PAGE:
The joint business agreement (JBA) signed by Avianca, Copa Holdings, and United Airlines on November 30 and covering services on Latin America-U.S. routes will likely take effect in the latter half of 2020, according to Copa Holdings CEO Pedro Heilbron.
Speaking to financial analysts during Copa Holdings’ third-quarter financial results conference call, which took place before the three Star Alliance carriers signed the JBA, Heilbron predicted the companies would sign the deal this year but “take at least one-and-a-half years to get it approved” by relevant regulatory authorities in the U.S., Colombia, and Panama. It “will at best enter into effect towards the end of 2020,” he said.
The planned JBA would see Avianca, Copa, and United integrate their complementary Latin America-U.S. networks into a collaborative revenue-sharing joint business, which, assuming they receive the required regulatory approvals, would allow them to serve customers as if they operated as a single airline. United, Copa, and Avianca expect the JBA to allow them to align their frequent-flier programs, coordinate their flight schedules, and improve the overall travel experience for customers, according to the three Star members.
Covering more than 12,000 city-pairs in the Latin America-U.S. market, the JBA would drive traffic growth at major gateway cities throughout Latin America, the carriers said in announcing the signing of the JBA. The JBA would provide “competitive fares and a superior network of more than 275 destinations throughout Latin America and the U.S. and also promotes tourism and investment in our region,” according to Heilbron.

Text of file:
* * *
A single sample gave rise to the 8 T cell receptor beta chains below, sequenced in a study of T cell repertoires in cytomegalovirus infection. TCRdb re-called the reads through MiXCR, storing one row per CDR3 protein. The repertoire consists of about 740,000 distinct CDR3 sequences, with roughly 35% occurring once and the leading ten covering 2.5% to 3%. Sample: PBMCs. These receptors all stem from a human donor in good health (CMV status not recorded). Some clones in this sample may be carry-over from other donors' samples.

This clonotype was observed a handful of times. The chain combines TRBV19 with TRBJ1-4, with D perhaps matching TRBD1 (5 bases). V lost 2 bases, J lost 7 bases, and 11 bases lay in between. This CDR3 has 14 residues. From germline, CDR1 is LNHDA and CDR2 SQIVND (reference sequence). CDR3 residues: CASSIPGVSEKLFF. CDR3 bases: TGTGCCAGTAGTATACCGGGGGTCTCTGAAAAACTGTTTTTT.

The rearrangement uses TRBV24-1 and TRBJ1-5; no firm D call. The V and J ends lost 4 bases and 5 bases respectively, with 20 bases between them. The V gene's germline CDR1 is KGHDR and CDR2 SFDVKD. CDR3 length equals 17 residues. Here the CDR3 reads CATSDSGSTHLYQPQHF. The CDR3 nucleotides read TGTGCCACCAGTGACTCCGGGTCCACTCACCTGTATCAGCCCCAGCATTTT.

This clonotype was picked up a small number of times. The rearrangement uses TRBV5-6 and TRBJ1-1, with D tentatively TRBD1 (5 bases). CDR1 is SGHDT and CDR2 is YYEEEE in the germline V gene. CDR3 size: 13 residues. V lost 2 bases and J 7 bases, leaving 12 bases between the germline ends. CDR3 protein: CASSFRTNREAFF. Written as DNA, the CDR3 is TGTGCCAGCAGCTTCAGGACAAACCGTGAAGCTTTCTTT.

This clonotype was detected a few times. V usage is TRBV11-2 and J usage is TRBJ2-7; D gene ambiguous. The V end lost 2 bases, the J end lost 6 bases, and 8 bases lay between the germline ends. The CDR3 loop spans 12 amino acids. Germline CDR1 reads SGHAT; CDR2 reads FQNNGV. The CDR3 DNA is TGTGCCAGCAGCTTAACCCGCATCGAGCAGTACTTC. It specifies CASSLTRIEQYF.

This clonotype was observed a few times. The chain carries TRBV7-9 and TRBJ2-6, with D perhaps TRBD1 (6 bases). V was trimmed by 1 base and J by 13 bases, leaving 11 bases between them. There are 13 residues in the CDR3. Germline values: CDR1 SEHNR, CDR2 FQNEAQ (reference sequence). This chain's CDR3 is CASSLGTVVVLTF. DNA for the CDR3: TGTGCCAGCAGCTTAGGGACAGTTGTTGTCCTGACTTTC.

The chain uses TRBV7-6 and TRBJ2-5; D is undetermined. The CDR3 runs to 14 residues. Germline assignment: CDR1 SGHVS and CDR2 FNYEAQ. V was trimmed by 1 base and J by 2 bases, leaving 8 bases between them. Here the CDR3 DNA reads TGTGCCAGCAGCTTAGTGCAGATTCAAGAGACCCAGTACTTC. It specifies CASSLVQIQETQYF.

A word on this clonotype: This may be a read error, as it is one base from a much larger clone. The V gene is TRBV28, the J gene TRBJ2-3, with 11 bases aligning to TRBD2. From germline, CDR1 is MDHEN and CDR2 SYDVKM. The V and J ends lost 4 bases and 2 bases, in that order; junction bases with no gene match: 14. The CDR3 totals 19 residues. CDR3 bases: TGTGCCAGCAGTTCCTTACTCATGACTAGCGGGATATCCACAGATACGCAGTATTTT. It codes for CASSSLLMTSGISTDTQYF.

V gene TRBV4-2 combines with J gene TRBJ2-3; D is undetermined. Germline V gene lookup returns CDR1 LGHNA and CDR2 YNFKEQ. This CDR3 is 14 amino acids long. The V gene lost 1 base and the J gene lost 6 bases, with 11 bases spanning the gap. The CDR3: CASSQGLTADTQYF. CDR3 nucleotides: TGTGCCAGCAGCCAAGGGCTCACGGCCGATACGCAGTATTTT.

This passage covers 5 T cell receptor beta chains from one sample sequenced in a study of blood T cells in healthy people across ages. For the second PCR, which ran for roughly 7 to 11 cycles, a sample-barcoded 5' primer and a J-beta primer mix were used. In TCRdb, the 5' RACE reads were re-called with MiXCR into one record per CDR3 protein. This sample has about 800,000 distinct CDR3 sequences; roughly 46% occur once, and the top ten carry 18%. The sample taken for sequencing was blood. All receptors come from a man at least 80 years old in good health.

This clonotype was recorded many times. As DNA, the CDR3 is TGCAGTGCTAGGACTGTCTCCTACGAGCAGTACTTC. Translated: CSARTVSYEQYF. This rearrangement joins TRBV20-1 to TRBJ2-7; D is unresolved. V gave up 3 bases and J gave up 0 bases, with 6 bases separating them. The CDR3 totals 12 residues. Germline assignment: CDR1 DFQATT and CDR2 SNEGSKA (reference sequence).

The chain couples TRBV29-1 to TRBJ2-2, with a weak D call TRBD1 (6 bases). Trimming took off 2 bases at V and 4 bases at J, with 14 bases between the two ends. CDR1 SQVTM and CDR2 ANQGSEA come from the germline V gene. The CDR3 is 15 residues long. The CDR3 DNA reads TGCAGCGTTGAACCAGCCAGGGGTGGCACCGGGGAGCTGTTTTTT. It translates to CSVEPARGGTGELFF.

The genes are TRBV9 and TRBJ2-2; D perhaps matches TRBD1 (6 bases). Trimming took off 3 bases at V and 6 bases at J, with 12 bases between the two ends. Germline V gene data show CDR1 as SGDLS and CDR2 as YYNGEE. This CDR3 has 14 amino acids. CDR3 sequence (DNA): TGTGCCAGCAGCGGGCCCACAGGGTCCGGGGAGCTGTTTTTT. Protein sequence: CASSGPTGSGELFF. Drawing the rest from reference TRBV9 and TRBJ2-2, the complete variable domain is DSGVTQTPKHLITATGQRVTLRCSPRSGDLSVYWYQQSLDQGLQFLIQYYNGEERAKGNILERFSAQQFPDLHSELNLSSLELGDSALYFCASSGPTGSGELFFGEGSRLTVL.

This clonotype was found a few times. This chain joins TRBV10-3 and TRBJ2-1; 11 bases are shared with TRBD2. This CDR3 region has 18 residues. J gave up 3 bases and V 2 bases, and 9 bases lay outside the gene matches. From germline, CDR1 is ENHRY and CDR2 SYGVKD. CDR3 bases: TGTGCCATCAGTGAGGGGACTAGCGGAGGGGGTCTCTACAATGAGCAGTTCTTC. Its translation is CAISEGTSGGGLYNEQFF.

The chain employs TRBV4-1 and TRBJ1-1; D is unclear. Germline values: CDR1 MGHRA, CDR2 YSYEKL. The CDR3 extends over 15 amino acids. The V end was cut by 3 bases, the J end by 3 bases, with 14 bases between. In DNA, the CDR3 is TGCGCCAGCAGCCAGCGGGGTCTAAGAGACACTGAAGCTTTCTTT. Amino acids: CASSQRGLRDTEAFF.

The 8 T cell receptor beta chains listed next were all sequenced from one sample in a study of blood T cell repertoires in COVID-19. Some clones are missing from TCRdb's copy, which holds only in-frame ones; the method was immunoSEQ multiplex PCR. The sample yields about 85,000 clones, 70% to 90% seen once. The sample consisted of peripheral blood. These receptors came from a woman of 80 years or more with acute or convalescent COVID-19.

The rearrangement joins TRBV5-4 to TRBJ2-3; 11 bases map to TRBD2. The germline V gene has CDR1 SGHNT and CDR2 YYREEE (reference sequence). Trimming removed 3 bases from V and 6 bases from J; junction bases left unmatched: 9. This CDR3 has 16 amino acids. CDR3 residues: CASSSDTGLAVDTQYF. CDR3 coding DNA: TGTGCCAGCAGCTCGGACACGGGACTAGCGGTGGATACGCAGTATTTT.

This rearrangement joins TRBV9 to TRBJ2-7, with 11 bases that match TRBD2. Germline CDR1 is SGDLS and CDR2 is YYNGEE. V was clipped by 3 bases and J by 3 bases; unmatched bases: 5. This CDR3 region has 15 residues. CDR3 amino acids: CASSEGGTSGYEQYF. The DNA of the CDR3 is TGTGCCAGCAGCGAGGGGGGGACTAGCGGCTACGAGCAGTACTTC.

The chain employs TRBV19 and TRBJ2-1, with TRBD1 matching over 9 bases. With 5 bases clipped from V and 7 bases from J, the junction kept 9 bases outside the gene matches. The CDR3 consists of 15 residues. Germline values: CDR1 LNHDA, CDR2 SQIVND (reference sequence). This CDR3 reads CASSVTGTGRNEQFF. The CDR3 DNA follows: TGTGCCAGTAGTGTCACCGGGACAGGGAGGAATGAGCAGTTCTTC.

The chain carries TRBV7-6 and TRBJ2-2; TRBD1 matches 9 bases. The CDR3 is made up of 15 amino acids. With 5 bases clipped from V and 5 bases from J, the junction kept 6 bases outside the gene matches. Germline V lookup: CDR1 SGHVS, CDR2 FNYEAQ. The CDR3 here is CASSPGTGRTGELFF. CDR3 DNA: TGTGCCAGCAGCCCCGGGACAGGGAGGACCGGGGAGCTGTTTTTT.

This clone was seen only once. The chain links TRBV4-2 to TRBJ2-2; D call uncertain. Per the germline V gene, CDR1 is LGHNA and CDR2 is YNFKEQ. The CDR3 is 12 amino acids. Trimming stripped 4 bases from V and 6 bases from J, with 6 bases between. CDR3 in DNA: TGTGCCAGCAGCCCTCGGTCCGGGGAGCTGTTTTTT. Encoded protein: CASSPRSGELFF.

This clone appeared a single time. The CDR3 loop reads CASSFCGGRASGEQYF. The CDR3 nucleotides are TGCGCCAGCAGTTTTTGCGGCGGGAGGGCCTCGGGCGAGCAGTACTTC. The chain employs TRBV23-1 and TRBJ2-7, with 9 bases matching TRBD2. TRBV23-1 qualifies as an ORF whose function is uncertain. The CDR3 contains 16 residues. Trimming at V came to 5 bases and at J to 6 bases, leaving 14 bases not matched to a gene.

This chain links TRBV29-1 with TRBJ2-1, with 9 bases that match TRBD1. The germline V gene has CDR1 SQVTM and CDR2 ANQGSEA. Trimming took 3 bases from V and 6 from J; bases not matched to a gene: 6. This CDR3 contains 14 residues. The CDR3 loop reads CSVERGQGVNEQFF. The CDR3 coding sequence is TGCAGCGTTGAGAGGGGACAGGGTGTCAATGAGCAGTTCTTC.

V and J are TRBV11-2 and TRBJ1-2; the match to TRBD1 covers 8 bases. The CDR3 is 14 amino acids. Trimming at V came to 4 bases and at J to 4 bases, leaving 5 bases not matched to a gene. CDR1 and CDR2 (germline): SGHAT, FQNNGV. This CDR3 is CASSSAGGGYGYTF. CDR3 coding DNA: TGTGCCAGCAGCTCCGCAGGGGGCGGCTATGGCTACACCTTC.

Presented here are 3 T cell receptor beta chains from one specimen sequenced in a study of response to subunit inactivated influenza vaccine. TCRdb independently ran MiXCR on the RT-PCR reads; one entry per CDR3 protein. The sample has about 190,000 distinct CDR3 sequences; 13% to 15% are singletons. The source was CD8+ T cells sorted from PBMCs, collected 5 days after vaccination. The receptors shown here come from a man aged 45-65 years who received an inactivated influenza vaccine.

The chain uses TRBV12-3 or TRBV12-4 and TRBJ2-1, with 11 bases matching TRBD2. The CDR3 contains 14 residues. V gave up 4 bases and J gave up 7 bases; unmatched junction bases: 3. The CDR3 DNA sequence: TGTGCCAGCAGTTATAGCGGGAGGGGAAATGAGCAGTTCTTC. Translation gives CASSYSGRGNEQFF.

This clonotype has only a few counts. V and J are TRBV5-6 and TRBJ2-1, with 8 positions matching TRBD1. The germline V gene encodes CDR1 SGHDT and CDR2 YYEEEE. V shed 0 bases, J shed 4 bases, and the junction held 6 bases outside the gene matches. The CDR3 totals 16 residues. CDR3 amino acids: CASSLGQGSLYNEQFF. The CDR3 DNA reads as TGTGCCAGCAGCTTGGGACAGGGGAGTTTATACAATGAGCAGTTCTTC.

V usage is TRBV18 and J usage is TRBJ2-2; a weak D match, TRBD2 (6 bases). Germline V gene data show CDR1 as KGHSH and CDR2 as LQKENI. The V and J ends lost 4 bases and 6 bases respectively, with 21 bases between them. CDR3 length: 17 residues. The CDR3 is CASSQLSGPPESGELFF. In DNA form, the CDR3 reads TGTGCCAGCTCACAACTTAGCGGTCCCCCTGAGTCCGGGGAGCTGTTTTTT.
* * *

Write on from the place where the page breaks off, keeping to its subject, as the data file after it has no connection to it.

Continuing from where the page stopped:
The JBA document signed last Friday excludes Brazil from the list of Latin American nations on routes on which the three airlines would cooperate. However, the carriers’ joint news release noted that because the U.S. and Brazil have recently signed an Open Skies bilateral air service agreement, Avianca, Copa, and United—all of which extensively serve Brazil—“are exploring the possibility of adding Brazil to the JBA.”
In that context, the recent agreement between Copa Airlines and Brazil’s Azul Linhas Aéreas—in which United Airlines has held a $100 million stake since June 2015—to codeshare on Brazilian domestic routes could prove strategically important for the prospective JBA. Its new codeshare with Azul allows Copa Airlines to “improve connectivity within Brazil and strengthen our Brazil network,” Heilbron said in Copa’s third-quarter earnings call. “There’s always an upside [to such codeshare agreements],” he added. “There is really no downside, especially in a vast network in a country that’s so important for us.”
United Airlines also codeshares with Azul, which is not a Star member. Synergy Group, which owns Avianca’s parent Avianca Holdings, also owns Star affiliate Avianca Brasil and reportedly aims to merge the two carriers.